Anyhow, VF Bovero and Strobel - I can't remember which is which, but the descent for the easterly one of the two is towards Cortina facing SE. I remember a big scree gully, but it wasn't horrible or troublesome. The Western VF had a path descent on the eastern side above the road.
If you're still around Arco, do the VF Rio Sallagoni at night - all the creepy crawlies come out. You won't manage it 'free' and there's not much 'climbing' on it, but it is fun and doesn't take too long. If you do it during the day I guess your walking buddy could walk up and visit the castle?
kenr - on 18 Sep 2017
In reply to Toerag:
Had not thought of doing Rio Sallagoni at _night_ -- What an idea -- Thanks.
. . . (and having done it three times in daylight, I agree there's no way to do any significant percentage of it "free", but who cares, it's such an amazing space).

VF Michielli Strobel - descent:
It hit me that I actually have done that scree descent, after doing a multi-pitch climbing route on the Punta Fiames -- and
Yes ... I recall that it was not so bad. So now I have no objection to trying VF Strobel.

Ken
Post edited at 16:40
kenr - on 18 Sep 2017
? VF Sandro Pertini ?

Unexpected sunshine this morning. So I dug some info out of my German-language guidebooks, and this one looked promising,

Drove to the parking, noticed that the VF was not shown on any of the maps posted near the trailhead.

Started hiking up, ran into a sign in three languages that said that VF Sandro Pertini had been closed and removed.
Oh well.

It was located NE from the town of Wolkenstein / Selva Gardena.

So I went back to the car and stared at the guidebooks some more, and decided to drive up toward the Sella Pass and . . .

kenr - on 18 Sep 2017

VF Pössnecker klettersteig -- over 100 years old
. . GPS lat long approx (N46.5153 E11.7797) on the W side of the Sella group, NE from the Sella Pass.

Started up the VF climbing in "free" style through the hardest section (as rated for VF-aid-style climbing) ... up to the first ladder (about 75 vertical meters). But I knew I wouldn't have time for the normal descent, and the sun was long gone, and my fingers were really cold from contact with the rock, so I decided to stop. Went back down the cable, now using maximum Aid, to the bottom. It started snowing a little on my back to the Parking, and within an hour later it was raining.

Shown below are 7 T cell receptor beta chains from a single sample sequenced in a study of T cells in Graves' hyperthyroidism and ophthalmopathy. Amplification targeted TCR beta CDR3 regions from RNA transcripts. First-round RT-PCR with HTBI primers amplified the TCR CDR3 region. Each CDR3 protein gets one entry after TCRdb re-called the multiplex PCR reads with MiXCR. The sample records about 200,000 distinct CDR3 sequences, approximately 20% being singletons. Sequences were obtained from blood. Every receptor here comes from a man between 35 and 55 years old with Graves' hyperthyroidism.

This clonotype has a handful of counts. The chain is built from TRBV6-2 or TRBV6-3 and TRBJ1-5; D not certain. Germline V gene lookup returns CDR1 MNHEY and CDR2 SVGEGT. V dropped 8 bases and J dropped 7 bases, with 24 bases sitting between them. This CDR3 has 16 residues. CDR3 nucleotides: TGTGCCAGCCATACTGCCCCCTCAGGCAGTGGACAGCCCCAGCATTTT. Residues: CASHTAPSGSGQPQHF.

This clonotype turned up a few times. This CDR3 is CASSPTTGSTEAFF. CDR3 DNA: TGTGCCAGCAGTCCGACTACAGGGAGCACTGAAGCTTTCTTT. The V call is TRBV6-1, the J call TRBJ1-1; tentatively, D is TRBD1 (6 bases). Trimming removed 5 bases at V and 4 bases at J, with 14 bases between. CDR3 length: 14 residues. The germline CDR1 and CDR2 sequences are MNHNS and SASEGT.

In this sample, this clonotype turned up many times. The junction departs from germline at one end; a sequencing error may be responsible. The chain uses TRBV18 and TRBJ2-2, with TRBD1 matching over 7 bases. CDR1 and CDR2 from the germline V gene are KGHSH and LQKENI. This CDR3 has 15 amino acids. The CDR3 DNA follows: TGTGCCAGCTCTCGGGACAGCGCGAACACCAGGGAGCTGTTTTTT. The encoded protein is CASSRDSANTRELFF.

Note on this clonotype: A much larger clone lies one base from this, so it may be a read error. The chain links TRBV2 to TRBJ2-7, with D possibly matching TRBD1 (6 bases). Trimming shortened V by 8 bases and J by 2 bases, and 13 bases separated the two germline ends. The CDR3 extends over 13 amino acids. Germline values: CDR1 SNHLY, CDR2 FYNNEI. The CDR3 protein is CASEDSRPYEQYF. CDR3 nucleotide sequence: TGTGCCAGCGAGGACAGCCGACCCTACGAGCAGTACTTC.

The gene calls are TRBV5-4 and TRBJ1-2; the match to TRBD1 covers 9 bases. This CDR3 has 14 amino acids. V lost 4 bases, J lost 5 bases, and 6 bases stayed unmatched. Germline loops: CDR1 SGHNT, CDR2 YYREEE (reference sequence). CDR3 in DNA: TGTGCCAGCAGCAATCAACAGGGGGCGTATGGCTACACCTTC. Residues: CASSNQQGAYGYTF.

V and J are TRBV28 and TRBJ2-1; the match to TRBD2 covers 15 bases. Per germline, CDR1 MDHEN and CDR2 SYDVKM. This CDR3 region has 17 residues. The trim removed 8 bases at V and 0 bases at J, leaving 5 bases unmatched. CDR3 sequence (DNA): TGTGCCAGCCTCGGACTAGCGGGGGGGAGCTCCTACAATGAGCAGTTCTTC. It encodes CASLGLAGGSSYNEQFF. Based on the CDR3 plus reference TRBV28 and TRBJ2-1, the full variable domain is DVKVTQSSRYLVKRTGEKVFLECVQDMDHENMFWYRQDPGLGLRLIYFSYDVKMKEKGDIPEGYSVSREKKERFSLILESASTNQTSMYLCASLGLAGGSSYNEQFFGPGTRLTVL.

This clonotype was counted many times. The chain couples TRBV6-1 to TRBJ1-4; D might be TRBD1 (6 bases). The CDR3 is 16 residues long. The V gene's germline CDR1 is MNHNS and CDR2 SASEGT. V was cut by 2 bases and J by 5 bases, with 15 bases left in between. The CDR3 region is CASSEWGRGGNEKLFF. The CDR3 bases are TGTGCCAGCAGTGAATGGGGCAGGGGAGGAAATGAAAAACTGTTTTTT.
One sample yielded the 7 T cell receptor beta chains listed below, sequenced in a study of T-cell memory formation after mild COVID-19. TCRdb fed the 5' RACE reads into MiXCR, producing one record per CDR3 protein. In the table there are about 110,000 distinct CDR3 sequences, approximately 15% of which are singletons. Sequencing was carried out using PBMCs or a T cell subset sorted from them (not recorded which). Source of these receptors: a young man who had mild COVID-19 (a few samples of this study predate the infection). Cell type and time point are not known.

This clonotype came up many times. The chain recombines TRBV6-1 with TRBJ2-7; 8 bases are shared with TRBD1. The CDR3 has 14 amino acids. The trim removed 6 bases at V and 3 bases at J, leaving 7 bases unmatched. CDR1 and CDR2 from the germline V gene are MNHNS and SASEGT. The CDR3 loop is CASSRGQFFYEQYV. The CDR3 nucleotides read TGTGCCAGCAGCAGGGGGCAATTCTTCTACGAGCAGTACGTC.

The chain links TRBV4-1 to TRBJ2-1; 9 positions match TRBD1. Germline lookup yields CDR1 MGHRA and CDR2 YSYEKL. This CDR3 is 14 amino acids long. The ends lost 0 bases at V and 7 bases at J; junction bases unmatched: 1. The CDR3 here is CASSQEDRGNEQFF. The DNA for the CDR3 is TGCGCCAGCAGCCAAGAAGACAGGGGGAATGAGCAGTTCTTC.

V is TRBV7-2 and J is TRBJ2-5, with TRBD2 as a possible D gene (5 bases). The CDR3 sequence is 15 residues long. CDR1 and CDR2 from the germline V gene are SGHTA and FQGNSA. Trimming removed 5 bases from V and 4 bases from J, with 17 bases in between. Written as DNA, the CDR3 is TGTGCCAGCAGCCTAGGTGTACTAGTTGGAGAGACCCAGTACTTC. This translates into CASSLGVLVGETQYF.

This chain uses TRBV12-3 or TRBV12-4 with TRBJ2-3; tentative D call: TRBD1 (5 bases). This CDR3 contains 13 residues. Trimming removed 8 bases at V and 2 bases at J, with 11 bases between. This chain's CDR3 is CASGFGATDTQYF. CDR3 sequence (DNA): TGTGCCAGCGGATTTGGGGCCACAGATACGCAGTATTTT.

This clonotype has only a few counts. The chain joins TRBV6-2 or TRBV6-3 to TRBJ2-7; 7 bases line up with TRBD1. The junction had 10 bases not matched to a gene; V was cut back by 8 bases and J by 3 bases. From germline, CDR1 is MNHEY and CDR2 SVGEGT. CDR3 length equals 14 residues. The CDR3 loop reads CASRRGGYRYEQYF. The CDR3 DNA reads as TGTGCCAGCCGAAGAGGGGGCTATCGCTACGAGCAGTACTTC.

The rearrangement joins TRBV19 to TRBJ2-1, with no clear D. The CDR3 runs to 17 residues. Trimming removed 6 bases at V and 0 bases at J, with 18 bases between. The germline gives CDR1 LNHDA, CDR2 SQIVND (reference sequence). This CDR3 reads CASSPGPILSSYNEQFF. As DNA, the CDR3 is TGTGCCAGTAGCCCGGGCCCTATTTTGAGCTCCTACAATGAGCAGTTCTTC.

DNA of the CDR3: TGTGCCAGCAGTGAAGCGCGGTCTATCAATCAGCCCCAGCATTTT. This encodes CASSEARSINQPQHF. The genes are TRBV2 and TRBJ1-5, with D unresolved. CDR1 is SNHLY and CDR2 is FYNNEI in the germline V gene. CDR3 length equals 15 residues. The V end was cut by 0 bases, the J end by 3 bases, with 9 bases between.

* lots of moves in free rock-climbing style around difficulty 5.5 (as far as I got).
* not the most fun climbing ... lots of holds slopy, some polish (well, after a hundred years !?)
. . . . which made me feel like I'd only do it again if adding the full high-mountain hiking loop.
* significant loose / broken rock, especially in the gully above the first steep section and just below the first ladder.
* not well protected: using a normal VF kit, lots of places where if you fall you will hit something and get hurt.
* cable compatible with special Skylotec Skyrider VF kit, so it was well-protected for me climbing.
* no rubber bumpers on the cable-to-rock attachment posts.
* cable tight between attachment posts most of the time: much easier to use for Aid, but in case of a fall the carabiner impacts directly on the rigid steel attachment post.
* approach straightforward and easy.
* descent route is long and circuitous hike which finishes to a different much lower point on road, take a shuttle bus back up to parking.

Approach: Parking at Sella Pass. Trail 649 starts from a little bit on NW side of pass, goes (nice wide) NE about 1.3 km to VF bottom.
. . . warning: Parking for the very popular multi-pitch routes on the three Sella Towers is also at the Sella Pass. But those roped climbing routes are nowhere near the VF, and the approach is completely different (starts from the SE side of the pass).

Climb: Steep and sustained from 20 feet off the ground. Cable seemed a little thicker than on some other Dolomites VF routes, so easier to grab for Aid. After the initial steep section, the route goes up a narrow (loose) steep gully, with no cable. It did have a couple of steel rungs for Aid (which I did not use), though I did clip them for protection. Then I reached the ladder, which I did use for Aid, but then stopped.

Descent: I did not do the normal route. Usually I do not plan to down-climb a VF because it's impolite to other climbers. This time there were no other climbers. I found that the tightness of the cable made it feel not so difficult to go downward, hanging out on the cable "batman" style made my feet work well on the rock footholds (and there are also steel posts for feet in this most difficult VF section).

GPS useful waypoints:
* Parking by trailhead (N46.5086 E11.7667) . (elev ~ 2215m) - a tiny ways on the W side of the Sella Pass.
* VF bottom start (N46.5153 E11.7797) . (elev ~ 2300m).
Post edited at 16:52
kenr - on 18:01 Fri
VF Burrone di Mezzocorona / Tullio Giovanelli
. . GPS latitude longitude approx (N46.2298 E11.0979) . NW from Mezzocorona